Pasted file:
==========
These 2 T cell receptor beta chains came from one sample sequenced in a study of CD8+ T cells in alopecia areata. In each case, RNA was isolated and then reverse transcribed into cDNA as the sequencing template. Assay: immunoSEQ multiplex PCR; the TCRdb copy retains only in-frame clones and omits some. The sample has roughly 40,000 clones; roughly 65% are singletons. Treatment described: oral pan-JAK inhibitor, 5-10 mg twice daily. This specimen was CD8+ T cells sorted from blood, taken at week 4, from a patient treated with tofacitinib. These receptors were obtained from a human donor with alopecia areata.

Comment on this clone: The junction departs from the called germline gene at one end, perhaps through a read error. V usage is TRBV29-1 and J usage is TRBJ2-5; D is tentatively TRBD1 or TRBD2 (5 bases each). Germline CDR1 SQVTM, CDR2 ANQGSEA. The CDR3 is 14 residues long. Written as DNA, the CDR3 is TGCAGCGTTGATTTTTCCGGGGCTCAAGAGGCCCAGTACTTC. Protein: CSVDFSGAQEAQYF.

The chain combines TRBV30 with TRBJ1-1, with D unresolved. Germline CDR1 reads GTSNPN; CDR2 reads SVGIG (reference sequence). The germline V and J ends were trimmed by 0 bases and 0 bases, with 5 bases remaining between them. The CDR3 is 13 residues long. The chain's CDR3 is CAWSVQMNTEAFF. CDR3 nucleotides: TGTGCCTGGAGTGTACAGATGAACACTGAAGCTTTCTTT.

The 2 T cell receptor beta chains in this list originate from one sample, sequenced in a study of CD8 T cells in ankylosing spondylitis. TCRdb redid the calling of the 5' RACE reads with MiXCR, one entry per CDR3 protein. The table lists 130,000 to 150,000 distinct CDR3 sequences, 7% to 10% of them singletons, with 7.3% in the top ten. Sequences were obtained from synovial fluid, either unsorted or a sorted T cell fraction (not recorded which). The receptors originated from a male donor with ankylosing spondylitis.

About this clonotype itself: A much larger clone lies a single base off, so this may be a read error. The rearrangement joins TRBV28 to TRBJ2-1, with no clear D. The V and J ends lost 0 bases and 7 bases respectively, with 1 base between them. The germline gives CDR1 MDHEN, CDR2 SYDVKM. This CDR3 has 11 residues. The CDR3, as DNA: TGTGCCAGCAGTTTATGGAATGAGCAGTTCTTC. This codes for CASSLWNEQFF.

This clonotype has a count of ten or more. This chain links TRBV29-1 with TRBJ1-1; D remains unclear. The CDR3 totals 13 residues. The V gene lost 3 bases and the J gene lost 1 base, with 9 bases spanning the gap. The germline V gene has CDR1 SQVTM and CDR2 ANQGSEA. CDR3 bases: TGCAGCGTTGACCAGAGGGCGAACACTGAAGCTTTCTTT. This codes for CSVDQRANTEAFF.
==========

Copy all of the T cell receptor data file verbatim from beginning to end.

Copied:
These 2 T cell receptor beta chains came from one sample sequenced in a study of CD8+ T cells in alopecia areata. In each case, RNA was isolated and then reverse transcribed into cDNA as the sequencing template. Assay: immunoSEQ multiplex PCR; the TCRdb copy retains only in-frame clones and omits some. The sample has roughly 40,000 clones; roughly 65% are singletons. Treatment described: oral pan-JAK inhibitor, 5-10 mg twice daily. This specimen was CD8+ T cells sorted from blood, taken at week 4, from a patient treated with tofacitinib. These receptors were obtained from a human donor with alopecia areata.

Comment on this clone: The junction departs from the called germline gene at one end, perhaps through a read error. V usage is TRBV29-1 and J usage is TRBJ2-5; D is tentatively TRBD1 or TRBD2 (5 bases each). Germline CDR1 SQVTM, CDR2 ANQGSEA. The CDR3 is 14 residues long. Written as DNA, the CDR3 is TGCAGCGTTGATTTTTCCGGGGCTCAAGAGGCCCAGTACTTC. Protein: CSVDFSGAQEAQYF.

The chain combines TRBV30 with TRBJ1-1, with D unresolved. Germline CDR1 reads GTSNPN; CDR2 reads SVGIG (reference sequence). The germline V and J ends were trimmed by 0 bases and 0 bases, with 5 bases remaining between them. The CDR3 is 13 residues long. The chain's CDR3 is CAWSVQMNTEAFF. CDR3 nucleotides: TGTGCCTGGAGTGTACAGATGAACACTGAAGCTTTCTTT.

The 2 T cell receptor beta chains in this list originate from one sample, sequenced in a study of CD8 T cells in ankylosing spondylitis. TCRdb redid the calling of the 5' RACE reads with MiXCR, one entry per CDR3 protein. The table lists 130,000 to 150,000 distinct CDR3 sequences, 7% to 10% of them singletons, with 7.3% in the top ten. Sequences were obtained from synovial fluid, either unsorted or a sorted T cell fraction (not recorded which). The receptors originated from a male donor with ankylosing spondylitis.

About this clonotype itself: A much larger clone lies a single base off, so this may be a read error. The rearrangement joins TRBV28 to TRBJ2-1, with no clear D. The V and J ends lost 0 bases and 7 bases respectively, with 1 base between them. The germline gives CDR1 MDHEN, CDR2 SYDVKM. This CDR3 has 11 residues. The CDR3, as DNA: TGTGCCAGCAGTTTATGGAATGAGCAGTTCTTC. This codes for CASSLWNEQFF.

This clonotype has a count of ten or more. This chain links TRBV29-1 with TRBJ1-1; D remains unclear. The CDR3 totals 13 residues. The V gene lost 3 bases and the J gene lost 1 base, with 9 bases spanning the gap. The germline V gene has CDR1 SQVTM and CDR2 ANQGSEA. CDR3 bases: TGCAGCGTTGACCAGAGGGCGAACACTGAAGCTTTCTTT. This codes for CSVDQRANTEAFF.